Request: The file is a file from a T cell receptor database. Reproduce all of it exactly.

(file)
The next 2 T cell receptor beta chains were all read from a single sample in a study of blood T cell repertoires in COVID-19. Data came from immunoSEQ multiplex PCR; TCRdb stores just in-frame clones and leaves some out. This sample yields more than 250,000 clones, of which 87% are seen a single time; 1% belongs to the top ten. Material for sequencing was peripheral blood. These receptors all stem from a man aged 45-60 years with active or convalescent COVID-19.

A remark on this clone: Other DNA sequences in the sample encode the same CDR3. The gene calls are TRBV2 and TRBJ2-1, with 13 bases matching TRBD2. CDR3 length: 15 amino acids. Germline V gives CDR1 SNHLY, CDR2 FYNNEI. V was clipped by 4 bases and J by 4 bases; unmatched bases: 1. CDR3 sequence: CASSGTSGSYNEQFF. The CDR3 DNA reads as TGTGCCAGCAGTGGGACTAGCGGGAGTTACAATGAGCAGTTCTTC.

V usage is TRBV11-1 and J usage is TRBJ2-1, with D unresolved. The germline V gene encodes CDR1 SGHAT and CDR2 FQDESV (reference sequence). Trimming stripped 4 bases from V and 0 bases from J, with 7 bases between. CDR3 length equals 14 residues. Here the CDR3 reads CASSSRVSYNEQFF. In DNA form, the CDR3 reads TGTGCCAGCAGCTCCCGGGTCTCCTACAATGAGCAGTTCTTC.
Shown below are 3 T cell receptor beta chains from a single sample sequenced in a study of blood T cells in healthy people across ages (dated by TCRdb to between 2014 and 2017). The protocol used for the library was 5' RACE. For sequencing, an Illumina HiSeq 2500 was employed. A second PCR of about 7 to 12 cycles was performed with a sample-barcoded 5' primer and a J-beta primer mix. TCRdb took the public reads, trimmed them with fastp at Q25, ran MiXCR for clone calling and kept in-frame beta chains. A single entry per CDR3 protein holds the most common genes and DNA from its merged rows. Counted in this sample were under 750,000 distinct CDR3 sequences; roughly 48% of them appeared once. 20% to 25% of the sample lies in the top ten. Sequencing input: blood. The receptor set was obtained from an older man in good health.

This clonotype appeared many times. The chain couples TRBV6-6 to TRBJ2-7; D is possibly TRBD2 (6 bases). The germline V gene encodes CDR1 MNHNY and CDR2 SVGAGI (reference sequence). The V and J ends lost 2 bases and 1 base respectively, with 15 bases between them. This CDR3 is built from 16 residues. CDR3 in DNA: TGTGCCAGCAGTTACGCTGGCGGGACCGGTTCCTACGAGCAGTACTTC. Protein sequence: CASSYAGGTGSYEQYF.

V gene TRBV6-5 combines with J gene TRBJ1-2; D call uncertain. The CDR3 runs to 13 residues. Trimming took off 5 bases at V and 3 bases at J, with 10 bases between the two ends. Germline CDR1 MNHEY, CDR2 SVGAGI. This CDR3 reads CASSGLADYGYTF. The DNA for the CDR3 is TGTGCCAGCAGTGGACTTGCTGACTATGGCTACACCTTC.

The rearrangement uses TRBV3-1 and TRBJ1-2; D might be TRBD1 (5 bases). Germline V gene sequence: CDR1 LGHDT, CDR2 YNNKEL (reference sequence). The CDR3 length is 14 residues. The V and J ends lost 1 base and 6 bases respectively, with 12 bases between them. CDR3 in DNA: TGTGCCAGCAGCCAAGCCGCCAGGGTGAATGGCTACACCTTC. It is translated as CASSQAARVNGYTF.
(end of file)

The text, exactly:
The next 2 T cell receptor beta chains were all read from a single sample in a study of blood T cell repertoires in COVID-19. Data came from immunoSEQ multiplex PCR; TCRdb stores just in-frame clones and leaves some out. This sample yields more than 250,000 clones, of which 87% are seen a single time; 1% belongs to the top ten. Material for sequencing was peripheral blood. These receptors all stem from a man aged 45-60 years with active or convalescent COVID-19.

A remark on this clone: Other DNA sequences in the sample encode the same CDR3. The gene calls are TRBV2 and TRBJ2-1, with 13 bases matching TRBD2. CDR3 length: 15 amino acids. Germline V gives CDR1 SNHLY, CDR2 FYNNEI. V was clipped by 4 bases and J by 4 bases; unmatched bases: 1. CDR3 sequence: CASSGTSGSYNEQFF. The CDR3 DNA reads as TGTGCCAGCAGTGGGACTAGCGGGAGTTACAATGAGCAGTTCTTC.

V usage is TRBV11-1 and J usage is TRBJ2-1, with D unresolved. The germline V gene encodes CDR1 SGHAT and CDR2 FQDESV (reference sequence). Trimming stripped 4 bases from V and 0 bases from J, with 7 bases between. CDR3 length equals 14 residues. Here the CDR3 reads CASSSRVSYNEQFF. In DNA form, the CDR3 reads TGTGCCAGCAGCTCCCGGGTCTCCTACAATGAGCAGTTCTTC.
Shown below are 3 T cell receptor beta chains from a single sample sequenced in a study of blood T cells in healthy people across ages (dated by TCRdb to between 2014 and 2017). The protocol used for the library was 5' RACE. For sequencing, an Illumina HiSeq 2500 was employed. A second PCR of about 7 to 12 cycles was performed with a sample-barcoded 5' primer and a J-beta primer mix. TCRdb took the public reads, trimmed them with fastp at Q25, ran MiXCR for clone calling and kept in-frame beta chains. A single entry per CDR3 protein holds the most common genes and DNA from its merged rows. Counted in this sample were under 750,000 distinct CDR3 sequences; roughly 48% of them appeared once. 20% to 25% of the sample lies in the top ten. Sequencing input: blood. The receptor set was obtained from an older man in good health.

This clonotype appeared many times. The chain couples TRBV6-6 to TRBJ2-7; D is possibly TRBD2 (6 bases). The germline V gene encodes CDR1 MNHNY and CDR2 SVGAGI (reference sequence). The V and J ends lost 2 bases and 1 base respectively, with 15 bases between them. This CDR3 is built from 16 residues. CDR3 in DNA: TGTGCCAGCAGTTACGCTGGCGGGACCGGTTCCTACGAGCAGTACTTC. Protein sequence: CASSYAGGTGSYEQYF.

V gene TRBV6-5 combines with J gene TRBJ1-2; D call uncertain. The CDR3 runs to 13 residues. Trimming took off 5 bases at V and 3 bases at J, with 10 bases between the two ends. Germline CDR1 MNHEY, CDR2 SVGAGI. This CDR3 reads CASSGLADYGYTF. The DNA for the CDR3 is TGTGCCAGCAGTGGACTTGCTGACTATGGCTACACCTTC.

The rearrangement uses TRBV3-1 and TRBJ1-2; D might be TRBD1 (5 bases). Germline V gene sequence: CDR1 LGHDT, CDR2 YNNKEL (reference sequence). The CDR3 length is 14 residues. The V and J ends lost 1 base and 6 bases respectively, with 12 bases between them. CDR3 in DNA: TGTGCCAGCAGCCAAGCCGCCAGGGTGAATGGCTACACCTTC. It is translated as CASSQAARVNGYTF.